Some epic shots of the Col du Galibier from a website called steephill.tv, which has a decent ride report of La Marmotte. When he came to London in January, Joe gave me one clear piece of advice about riding La Marmotte.

Focus on the top of the Galibier. If you think beyond that, you’re screwed. 

Lightweight

chocolate_eclair

A chocolate eclair. Not so healthy for ya...

People have started remarking on my weight. ‘You look quite thin’ etc. There was a point last year when this started, although this year I’ve reached that point earlier on, mainly because I deliberately set out to shave off a few pounds from mid-February.

Last year it wasn’t until after the Mexico trip that I lost weight – and that time I think I went from about 12st to a low of 11st 6 on the Southern Sportive in September. This year, I was less than 12st after Christmas, but I’m already down to 11st 6, if not lower. I need to be more scientific about this, but I think I’ve lost about 3-4 pounds over the last month.

It’s actually been really easy, check out Al’s pro weight-loss techniques:

  • eat just a bit less – if you’re riding 10 hrs a week, there’s no sense in cutting down massively. It’s actually enough to simply not have a second plateful for your evening meal.
  • cut out butter, mayo, bacon sarnies, creamy puddings, cakes, chocolate, crisps.
  • do the occasional ‘fasted’ ride i.e. ride to work without breakfast or do a mid-week session on just a banana – your body will start metabolising fat more efficiently. I find doing a couple of these a week over a 3-week period is enough to kick-start weight-loss.

Why bother? The bottom line is that losing weight = free speed. Climbing is also my strength, and the lighter I am the better I climb. All pro cyclists aim to lose weight gradually over the season, leaving their lowest weight target until they reach peak fitness. I’ve heard this referred to as being ‘on the razor’, the point beyond which a rider actually risks getting ill or, paradoxically, losing form (this happened to Iban Mayo too early in his 2005 tour, I think).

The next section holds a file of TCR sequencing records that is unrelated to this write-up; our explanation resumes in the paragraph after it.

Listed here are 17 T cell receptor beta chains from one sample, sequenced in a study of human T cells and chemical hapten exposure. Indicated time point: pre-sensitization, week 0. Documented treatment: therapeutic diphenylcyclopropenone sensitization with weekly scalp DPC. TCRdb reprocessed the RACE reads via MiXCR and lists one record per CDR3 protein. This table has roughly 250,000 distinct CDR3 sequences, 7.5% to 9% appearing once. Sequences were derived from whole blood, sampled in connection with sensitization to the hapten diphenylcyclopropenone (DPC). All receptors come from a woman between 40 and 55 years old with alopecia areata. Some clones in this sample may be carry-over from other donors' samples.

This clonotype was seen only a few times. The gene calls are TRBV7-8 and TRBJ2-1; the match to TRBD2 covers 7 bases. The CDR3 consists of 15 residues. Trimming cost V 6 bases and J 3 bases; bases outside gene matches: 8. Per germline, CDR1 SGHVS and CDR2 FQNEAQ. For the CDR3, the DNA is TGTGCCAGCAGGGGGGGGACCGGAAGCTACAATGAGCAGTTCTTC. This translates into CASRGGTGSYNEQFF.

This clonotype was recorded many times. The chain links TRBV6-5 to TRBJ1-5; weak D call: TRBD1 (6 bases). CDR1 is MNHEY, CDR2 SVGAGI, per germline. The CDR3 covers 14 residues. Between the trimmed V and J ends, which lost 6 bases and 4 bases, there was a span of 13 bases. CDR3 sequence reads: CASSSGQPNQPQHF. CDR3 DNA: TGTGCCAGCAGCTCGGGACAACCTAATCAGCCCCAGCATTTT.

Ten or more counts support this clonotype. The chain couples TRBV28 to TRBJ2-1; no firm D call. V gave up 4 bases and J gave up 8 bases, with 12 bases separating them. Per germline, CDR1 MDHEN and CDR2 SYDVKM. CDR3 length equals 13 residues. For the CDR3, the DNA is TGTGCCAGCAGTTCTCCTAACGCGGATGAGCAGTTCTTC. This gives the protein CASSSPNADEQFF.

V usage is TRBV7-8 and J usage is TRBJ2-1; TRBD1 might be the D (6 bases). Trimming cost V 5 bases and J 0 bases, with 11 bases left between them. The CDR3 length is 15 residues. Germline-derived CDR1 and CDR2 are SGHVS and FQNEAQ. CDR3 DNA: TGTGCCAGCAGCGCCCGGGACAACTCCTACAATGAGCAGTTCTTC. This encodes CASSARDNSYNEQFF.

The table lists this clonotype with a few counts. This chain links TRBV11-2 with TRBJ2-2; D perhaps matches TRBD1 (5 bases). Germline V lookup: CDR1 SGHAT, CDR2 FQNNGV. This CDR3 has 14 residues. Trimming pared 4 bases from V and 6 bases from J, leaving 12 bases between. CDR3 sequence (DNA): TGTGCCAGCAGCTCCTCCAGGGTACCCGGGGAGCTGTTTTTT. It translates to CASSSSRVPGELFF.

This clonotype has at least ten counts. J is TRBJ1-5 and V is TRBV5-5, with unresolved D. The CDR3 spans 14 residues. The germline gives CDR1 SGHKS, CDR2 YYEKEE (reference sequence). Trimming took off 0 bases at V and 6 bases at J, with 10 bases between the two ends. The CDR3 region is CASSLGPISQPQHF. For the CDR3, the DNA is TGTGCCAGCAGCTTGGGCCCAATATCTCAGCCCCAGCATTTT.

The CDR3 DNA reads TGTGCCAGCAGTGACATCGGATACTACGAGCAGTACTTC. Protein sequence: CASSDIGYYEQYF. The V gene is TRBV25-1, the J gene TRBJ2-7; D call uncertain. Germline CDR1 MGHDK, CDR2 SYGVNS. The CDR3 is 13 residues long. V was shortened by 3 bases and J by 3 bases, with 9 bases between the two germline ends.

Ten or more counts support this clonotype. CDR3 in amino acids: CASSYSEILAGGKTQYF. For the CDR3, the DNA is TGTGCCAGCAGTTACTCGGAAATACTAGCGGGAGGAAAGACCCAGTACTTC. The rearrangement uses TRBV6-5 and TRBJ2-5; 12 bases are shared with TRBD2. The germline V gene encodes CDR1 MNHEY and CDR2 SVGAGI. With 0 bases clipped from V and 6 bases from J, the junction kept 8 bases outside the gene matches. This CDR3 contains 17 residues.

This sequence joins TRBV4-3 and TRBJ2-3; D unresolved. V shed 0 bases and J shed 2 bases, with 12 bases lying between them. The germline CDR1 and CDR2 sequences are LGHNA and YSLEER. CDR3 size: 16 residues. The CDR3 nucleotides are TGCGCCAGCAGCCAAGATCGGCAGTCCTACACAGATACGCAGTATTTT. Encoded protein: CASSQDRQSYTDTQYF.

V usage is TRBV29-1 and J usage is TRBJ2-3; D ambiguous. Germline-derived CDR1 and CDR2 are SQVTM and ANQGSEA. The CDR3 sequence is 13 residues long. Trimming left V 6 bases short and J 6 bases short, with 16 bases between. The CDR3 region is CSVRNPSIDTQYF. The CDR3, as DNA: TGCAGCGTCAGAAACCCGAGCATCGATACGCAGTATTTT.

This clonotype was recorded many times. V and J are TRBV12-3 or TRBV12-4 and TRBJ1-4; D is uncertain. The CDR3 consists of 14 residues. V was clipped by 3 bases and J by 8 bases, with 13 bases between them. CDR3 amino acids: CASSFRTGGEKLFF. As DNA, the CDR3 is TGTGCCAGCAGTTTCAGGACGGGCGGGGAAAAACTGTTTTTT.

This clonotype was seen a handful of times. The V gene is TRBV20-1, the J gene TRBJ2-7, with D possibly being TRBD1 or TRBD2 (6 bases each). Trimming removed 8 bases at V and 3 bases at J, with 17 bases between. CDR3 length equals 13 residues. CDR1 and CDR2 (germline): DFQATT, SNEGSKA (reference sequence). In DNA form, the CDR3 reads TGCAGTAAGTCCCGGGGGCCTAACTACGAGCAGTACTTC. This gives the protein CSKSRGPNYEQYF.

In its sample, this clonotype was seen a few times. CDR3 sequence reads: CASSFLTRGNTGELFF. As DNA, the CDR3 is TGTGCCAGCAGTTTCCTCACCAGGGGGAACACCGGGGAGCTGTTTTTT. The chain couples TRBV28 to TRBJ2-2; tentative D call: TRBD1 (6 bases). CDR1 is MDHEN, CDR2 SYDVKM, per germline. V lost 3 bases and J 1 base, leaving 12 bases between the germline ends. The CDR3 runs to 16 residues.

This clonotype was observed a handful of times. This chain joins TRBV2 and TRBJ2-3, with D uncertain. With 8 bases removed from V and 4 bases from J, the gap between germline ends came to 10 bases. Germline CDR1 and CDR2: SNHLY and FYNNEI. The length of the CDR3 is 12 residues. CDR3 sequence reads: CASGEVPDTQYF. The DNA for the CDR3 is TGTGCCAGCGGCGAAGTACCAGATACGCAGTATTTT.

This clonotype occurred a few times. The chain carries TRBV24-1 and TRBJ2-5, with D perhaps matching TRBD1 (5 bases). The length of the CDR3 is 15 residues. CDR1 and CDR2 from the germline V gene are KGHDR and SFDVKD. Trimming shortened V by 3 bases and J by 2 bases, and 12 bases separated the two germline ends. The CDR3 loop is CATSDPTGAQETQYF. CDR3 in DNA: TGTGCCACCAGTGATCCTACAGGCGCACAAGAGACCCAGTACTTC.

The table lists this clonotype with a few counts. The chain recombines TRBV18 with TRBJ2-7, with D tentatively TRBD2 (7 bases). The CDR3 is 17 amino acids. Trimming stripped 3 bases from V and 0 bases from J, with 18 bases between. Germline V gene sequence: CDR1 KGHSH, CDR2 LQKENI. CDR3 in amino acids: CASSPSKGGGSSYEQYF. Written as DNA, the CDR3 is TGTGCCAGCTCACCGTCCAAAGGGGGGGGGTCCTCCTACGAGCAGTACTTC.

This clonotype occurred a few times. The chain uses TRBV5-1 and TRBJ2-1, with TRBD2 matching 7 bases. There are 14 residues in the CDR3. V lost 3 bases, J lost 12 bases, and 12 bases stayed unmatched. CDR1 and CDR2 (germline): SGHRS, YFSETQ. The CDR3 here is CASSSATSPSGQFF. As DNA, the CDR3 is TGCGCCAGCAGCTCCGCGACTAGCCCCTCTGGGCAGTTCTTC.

My target weight is to be around 11st for La Marmotte in July.

Epsom +distance


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Rode this one today with Jonny. 54 miles, we did it in 4-5 hrs including a couple of breaks. I felt fine after the short layoff, but ate badly so bonked twice. Had to refuel in Peaslake (chicken samosa, ham sandwich). Really need to remember to eat more in the first 60-90 mins of riding, and not wait until 90 mins before having a banana. Sloppy eating = bonk. Believe.

HRMax once again set to 150, I rode Box Hill at a steady 160, although hit 164 at one point.

It’s good to be back though. This week I booked La Marmotte and the Ventoux – Beaumes de Venise sportive in early June. No better time to remember that I have legs and need to use them.

LanceTube

I’ve become slightly addicted to watching video clips of Lance Armstrong riding the Tour. I like the really blurry ones with bad, tinny house soundtracks. Like this one:

Alpe d’Huez – the finale of La Marmotte. Yep, it’s going to hurt.

La Marmotte

I’ve just added La Marmotte (4 July 2009) to the calendar. No turning back now…

I decided to ride La Marmotte while staying with Joe in September. He’s ridden it before, at least a couple of times, and at his most recent attempt came 80th out of 8000. Top 1% – a truly phenomenal effort. In Joe’s view, La Marmotte – not L’Étape – is the French cyclosportive to do.

Here are a couple of accounts:

So that’s the big target basically – my plan is going to be focussed on this event, although I hope to enter further races / sportives later next summer.